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Archive for the ‘Working at Home’ Category

Pinscher

For those of us who work at home, the days can often be long and sometimes quite distracted depending on your ability to keep yourself on task. For me, that ability varies from day-to-day; I’m fairly sure most people feel the same way.

On beautiful days, I can’t keep myself away from the outdoors; on rainy days, playing inside with the dog seems infinitely more compelling than sitting at my desk. My back gets stiff; I fidget and squirm. I remind myself of an inattentive student from my teaching days. However, if I let this behavior go on unchecked, I’ll never get anything productive done. So, I’ve come up with some creative solutions to overcome this lack of productiveness while still giving in to those urges to run outside into the sunshine, to play with the dog, and to go to the coffee shop in the middle of the work day.

1. Set your office up in such a way as to minimize your distractions and support your productivity. That is, have all the supplies you need ready at hand so that you don’t have any further excuses to get up and leave the room than those we have already mentioned (as well as those we haven’t!). Also, try not to set up shop in a multi-use space where you might also be tempted to store, say, your knitting, yoga, or Pilates supplies. However, if you must do this, at least keep these distractions tucked away in storage bins or closets. I do use my office space as a yoga space, but the mat stays tucked away unless it’s during the time I’ve prescribed for that activity. This way, after some practice, when you sit down at your desk your mind will eventually get into the habit of getting to work rather than allowing distractions to slip in.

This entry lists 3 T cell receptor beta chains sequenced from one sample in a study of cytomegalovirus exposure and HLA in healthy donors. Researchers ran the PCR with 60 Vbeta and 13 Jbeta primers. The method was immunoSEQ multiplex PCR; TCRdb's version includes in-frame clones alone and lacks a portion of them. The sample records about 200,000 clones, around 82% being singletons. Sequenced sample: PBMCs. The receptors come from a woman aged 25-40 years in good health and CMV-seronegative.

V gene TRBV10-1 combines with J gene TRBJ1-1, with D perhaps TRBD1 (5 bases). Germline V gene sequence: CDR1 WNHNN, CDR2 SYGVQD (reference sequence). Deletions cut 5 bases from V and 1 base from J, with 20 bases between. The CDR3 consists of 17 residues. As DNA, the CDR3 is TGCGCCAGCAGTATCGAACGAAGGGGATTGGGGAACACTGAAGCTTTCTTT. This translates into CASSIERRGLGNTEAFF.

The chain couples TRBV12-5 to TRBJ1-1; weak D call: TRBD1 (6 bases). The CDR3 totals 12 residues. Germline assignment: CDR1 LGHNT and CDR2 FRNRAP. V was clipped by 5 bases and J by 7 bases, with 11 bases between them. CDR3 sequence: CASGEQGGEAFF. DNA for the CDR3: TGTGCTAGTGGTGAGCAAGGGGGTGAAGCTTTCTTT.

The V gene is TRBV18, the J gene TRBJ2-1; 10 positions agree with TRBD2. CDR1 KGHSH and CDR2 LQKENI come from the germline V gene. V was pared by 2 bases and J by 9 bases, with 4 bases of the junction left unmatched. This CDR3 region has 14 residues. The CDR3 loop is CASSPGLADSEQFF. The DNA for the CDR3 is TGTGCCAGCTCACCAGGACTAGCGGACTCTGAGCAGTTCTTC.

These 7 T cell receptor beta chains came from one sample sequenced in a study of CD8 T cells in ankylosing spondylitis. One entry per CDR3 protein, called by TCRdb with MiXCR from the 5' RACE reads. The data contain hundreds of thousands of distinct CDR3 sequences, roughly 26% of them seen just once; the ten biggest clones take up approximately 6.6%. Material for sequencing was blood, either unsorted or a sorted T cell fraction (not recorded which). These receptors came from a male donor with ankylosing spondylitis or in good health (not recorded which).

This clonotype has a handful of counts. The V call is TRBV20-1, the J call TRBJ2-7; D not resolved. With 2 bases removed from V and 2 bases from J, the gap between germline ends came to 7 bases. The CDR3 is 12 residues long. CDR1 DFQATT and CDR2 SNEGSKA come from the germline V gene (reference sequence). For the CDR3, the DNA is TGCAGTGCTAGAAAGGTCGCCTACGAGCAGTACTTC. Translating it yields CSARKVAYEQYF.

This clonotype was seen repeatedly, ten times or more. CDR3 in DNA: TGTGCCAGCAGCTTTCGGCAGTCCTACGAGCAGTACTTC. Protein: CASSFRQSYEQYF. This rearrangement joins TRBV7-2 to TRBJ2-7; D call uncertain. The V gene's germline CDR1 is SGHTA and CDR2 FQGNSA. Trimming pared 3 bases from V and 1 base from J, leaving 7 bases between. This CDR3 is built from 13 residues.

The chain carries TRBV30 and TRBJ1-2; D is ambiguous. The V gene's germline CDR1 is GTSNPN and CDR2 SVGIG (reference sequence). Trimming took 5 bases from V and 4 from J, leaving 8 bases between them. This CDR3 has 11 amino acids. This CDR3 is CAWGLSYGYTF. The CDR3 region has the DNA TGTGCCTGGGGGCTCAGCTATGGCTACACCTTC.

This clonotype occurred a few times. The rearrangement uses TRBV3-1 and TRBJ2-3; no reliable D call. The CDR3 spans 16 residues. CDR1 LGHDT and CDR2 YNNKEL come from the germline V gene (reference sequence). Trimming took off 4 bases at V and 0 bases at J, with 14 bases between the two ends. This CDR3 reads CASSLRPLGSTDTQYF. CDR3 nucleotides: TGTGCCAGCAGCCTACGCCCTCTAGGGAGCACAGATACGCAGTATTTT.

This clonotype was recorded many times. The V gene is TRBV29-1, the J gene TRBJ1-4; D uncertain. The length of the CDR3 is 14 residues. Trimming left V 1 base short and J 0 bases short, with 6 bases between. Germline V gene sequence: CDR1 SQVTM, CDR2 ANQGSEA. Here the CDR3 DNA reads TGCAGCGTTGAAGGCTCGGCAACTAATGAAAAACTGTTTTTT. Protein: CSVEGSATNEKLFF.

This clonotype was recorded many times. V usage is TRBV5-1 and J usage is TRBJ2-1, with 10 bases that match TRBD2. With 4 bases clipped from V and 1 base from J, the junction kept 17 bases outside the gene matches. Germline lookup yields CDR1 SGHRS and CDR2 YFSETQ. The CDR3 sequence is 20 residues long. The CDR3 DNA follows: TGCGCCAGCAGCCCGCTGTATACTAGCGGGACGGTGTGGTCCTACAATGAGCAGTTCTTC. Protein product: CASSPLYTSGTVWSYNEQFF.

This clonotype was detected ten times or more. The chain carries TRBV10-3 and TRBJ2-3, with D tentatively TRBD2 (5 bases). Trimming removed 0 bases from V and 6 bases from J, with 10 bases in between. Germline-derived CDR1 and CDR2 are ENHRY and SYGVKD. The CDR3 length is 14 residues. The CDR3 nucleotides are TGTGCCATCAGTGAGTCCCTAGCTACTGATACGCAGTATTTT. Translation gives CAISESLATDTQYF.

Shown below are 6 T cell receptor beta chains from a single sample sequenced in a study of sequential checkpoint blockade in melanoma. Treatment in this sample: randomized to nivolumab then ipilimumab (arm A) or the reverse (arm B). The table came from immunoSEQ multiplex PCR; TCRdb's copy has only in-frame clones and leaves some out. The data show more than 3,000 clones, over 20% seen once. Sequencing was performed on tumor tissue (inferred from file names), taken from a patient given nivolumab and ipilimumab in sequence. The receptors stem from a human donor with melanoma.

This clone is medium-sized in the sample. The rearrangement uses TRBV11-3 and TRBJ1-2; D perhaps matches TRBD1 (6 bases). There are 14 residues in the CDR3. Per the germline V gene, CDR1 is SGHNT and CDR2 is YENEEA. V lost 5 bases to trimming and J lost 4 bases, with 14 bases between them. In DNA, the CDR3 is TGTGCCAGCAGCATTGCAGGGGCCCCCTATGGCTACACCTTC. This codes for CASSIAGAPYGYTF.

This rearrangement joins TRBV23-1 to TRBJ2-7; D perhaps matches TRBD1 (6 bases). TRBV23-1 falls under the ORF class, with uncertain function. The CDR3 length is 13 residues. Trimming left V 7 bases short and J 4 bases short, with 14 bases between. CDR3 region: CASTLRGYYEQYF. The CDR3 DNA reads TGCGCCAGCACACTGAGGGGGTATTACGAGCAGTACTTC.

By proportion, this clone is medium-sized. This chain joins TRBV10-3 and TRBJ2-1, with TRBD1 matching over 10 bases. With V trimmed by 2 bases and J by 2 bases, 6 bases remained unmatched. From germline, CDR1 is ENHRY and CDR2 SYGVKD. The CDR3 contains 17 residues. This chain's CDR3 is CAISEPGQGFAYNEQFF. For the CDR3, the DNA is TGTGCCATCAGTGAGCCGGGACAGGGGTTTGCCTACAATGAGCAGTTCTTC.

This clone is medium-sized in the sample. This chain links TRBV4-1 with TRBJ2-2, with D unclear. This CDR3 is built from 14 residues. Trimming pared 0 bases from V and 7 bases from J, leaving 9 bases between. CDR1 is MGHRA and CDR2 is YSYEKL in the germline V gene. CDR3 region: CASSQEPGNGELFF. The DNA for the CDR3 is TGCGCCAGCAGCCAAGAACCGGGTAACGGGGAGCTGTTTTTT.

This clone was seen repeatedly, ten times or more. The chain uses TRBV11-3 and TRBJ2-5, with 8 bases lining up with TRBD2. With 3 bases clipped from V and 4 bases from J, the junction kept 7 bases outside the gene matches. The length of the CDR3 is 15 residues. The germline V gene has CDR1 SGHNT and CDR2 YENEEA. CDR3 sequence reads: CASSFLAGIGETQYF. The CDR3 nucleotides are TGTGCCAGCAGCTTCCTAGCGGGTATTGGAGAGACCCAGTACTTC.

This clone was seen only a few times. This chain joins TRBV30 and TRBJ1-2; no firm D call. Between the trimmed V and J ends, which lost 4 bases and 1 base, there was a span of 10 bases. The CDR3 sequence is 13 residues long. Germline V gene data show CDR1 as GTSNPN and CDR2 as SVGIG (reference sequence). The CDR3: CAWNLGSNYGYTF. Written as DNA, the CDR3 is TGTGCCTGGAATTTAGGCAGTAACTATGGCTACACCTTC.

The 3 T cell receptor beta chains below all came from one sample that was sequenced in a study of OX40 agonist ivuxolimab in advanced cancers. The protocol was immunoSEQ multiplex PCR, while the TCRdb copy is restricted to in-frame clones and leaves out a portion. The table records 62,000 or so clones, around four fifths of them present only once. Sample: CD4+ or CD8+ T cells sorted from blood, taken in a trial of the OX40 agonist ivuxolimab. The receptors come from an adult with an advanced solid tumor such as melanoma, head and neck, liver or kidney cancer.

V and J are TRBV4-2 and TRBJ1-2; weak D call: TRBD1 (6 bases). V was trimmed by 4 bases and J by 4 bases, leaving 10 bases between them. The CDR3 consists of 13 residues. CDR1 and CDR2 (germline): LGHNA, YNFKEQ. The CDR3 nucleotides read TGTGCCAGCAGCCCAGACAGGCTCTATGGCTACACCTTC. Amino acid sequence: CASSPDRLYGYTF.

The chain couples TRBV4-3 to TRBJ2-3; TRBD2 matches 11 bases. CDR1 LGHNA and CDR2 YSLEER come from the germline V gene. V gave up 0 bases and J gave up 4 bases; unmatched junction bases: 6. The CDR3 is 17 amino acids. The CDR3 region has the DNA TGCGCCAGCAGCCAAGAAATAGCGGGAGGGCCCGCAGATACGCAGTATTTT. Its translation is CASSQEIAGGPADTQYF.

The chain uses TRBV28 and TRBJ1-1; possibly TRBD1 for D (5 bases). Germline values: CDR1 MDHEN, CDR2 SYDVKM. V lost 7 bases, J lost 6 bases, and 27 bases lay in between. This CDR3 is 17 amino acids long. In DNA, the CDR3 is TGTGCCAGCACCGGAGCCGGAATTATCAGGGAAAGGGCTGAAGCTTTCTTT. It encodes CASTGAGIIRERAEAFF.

2. Use your distractions to your advantage. Take part in your favorite game with your dog or make tea for yourself on scheduled mini-breaks from work sessions. These might be 10 or 15 minute scheduled intervals once every hour, two hours, or whatever allotted amount of time best suits your stamina. If you tend to be looking at the clock eagerly awaiting these play breaks, use a kitchen (or any other kind of) timer so that you can concentrate on the task at hand and not on when your next break is approaching. Use bigger distractions (like gardening) as a reward at the end of the work day. Taking breaks is ultimately crucial for higher productivity and keeping stamina up. If you work on a computer all day, remember that it’s also vitally important for your health to have breaks to readjust your eyes away from the screen, to stretch your back and legs, and to stretch your arms to prevent carpel tunnel syndrome.

3. Resist setting up an on-the-go office in the local coffee shop. Although you may love coffee (or tea), the music selection the barista plays, and the visual and audio stimulation you get from being in the world–with people–versus the isolation we face in the home office, it is ultimately unprofessional, not to mention entirely too distracting, to set up shop in the coffee shop. I tried this out for a while and although I made many friends who were also “working” there, my productivity plummeted to an all-time low mainly because I spent too much time conversing with others who were also “working” or because I would become immersed in some other action taking place in the vicinity.

If you feel you absolutely must leave your home office for a change of scenery in order to maintain your sanity, try someplace more conducive to working such as your local library. Or, if it’s one of those can’t-stay-away-from-the-outdoors beautiful days, find some work that you can take with you to your local park and set up shop on a bench for a few hours or a half day. I’ll often print out some editing and do the work the old-fashioned way–with a pencil.